Monthly Archives: March 2016


As a novice programmer, I’ve had to rely on looking up random tutorials that walk through exactly how to do certain things. I’ve been given some advice that it’s important to try to learn through documentation as well.

I can see how this makes a lot of sense. Tools are constantly changing and the documentation is more likely to be up to date than any random third party tutorial. Additionally, documentation, likely covers more of the functionalities.


I heard the other day that a startup led by a person that I respected is planning on shutting down. It’s unfortunate because I admired the founder’s views. I suppose this is the nature of startups.

On another note, at a talk I attended, Ron Weissman mentioned that only 1/9 startups that received seed funding would go on to raise a series A, meaning 8/9 startups would fail. He attributed the “series A crunch” to the fact that angel and seed financing has had explosive growth relative to series A financing.




Ron Weissman Lessons

I attended a talk yesterday by Ron Weissman. Ron Weissman is an angel investor at Band of Angels. He was a professor at Brown University, but left to join Steve Jobs at NeXT. He’s worked in tech companies and in Venture Capital for many years.

He shared some lessons he learned from Steve Jobs.

  • Micromanagement by walking around – Don’t stay in your office isolated from everyone else. Know what people are working on.
  • Intense focus – Focus means saying no. It might mean turning away a big customer if it takes away focus from your broader customer base.
  • Clean Sheet Thinking – Don’t get married to your past. Be willing to move in a new direction
  • Be 10x better – Be top 1-3. What can you do that you are obviously 10x better to the customer? It can be a number of things: amazing product, barriers to entry, availability of information, ability to create buzz, access to customers, etc.
  • Hire Different – Don’t focus on credentials. Evaluate how they can contribute.

He also talked about what he looks for in investments using the acronym DUMB.

  • Domination – Can answer the question how they will dominate the market
  • Unusual – Many business models are the same. Show how it is different. You can also prove this with traction and metrics.
  • Metric-Driven: What are the internal metrics that will drive your finances?
  • Business-Driven: Many companies with great technology and great products fail. Need to know how you are going to build a successful business.



RIP Andy Grove

Andy Grove was the first hire at Intel. As CEO, he helped transform the company into an industrial giant. His biography by Richard Tedlow is on my reading list. I’m currently reading The Innovators by Walter Issaacson and there was a quote by him that I thought was worth writing down.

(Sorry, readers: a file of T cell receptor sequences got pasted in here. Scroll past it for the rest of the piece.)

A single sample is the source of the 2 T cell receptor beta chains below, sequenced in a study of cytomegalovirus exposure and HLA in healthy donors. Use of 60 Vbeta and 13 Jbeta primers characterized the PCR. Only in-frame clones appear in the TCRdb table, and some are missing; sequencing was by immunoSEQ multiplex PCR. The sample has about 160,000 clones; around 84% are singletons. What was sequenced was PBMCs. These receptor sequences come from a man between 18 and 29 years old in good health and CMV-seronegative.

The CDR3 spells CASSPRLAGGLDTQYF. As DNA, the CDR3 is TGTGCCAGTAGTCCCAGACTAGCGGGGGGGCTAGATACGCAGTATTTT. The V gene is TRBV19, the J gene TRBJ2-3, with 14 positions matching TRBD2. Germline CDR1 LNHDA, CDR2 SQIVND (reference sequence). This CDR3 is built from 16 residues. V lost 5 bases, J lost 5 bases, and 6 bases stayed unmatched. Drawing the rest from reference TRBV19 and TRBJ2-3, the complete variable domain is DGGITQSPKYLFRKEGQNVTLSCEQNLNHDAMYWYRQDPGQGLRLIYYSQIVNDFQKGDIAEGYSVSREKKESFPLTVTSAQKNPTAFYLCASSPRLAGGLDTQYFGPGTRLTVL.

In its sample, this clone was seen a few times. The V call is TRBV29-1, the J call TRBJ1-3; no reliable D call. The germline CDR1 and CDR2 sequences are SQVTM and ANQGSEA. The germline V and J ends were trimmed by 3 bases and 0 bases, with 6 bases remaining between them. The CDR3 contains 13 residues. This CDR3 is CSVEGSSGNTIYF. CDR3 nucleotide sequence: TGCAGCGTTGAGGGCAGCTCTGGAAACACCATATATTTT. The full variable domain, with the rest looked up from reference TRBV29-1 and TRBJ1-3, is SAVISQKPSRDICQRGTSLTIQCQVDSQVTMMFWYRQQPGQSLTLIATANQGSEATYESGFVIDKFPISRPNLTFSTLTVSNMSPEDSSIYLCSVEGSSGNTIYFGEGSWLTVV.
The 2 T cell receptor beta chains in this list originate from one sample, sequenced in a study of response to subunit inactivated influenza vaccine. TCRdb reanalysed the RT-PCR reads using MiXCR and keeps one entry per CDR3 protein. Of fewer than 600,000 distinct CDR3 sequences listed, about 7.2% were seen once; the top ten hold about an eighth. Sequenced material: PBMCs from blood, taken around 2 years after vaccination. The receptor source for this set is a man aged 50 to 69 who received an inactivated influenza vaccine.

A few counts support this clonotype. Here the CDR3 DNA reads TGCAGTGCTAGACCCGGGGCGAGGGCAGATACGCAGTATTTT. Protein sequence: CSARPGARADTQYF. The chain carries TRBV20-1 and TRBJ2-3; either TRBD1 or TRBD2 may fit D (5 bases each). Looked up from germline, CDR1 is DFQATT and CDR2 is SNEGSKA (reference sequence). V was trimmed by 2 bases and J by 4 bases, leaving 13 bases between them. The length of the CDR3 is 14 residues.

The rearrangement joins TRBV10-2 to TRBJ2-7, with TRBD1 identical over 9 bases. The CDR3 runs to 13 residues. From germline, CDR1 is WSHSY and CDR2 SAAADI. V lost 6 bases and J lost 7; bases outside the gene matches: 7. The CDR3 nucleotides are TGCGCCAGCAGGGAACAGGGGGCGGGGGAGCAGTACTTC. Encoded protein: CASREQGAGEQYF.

By the time I was twenty, I had lived through a Hungarian Fascist dictatorship, Germany military occupation, the Nazis’ Final Solution, the siege of Budapest by the Soviet Red Army, a period of chaotic democracy in the years immediately after the war, a variety of repressive Communist regimes, and a popular uprising that was put down at gunpoint. –Andy Grove

Python Programming

I finished the front end section of the curriculum. It covered topics on HTML, CSS, and Javascript. I worked on a few projects in order to apply some of the knowledge (tictactoe and timer).

I started on the back end section with Python. I decided to take a break and read Python Programming. I’d learned some Python with the automatetheboringstuff class, but I wanted to get a better grasp of the fundamentals. I heard that this book also does a good job of covering basic computer science topics and software design principles.




Using Git

Git helps with version control. I’m working with a friend on a project and I’ve been using it to see what changes he has made. I haven’t gotten into some of other functionalities such as branching. I’ll walk through an easy example.

Let’s say I have an HTML file, index.html, in a folder below.

 <title>My Page</title>


To initializing tracking, I would go to the folder with the file on the command prompt and type in “git init”.


“Git add <filename or * for all>” adds these files to a staging area. You need to commit the files before changes can be tracked. ‘Git commit -m “<a message>”‘ stores these changes.

Now, if I make a change and type “git diff”, I can see what was added or deleted since my last commit.


“git add” and “git commit” saves these changes. If you do “git checkout  <filename>” , changes to these files will be discarded and the file will revert to the previously committed version.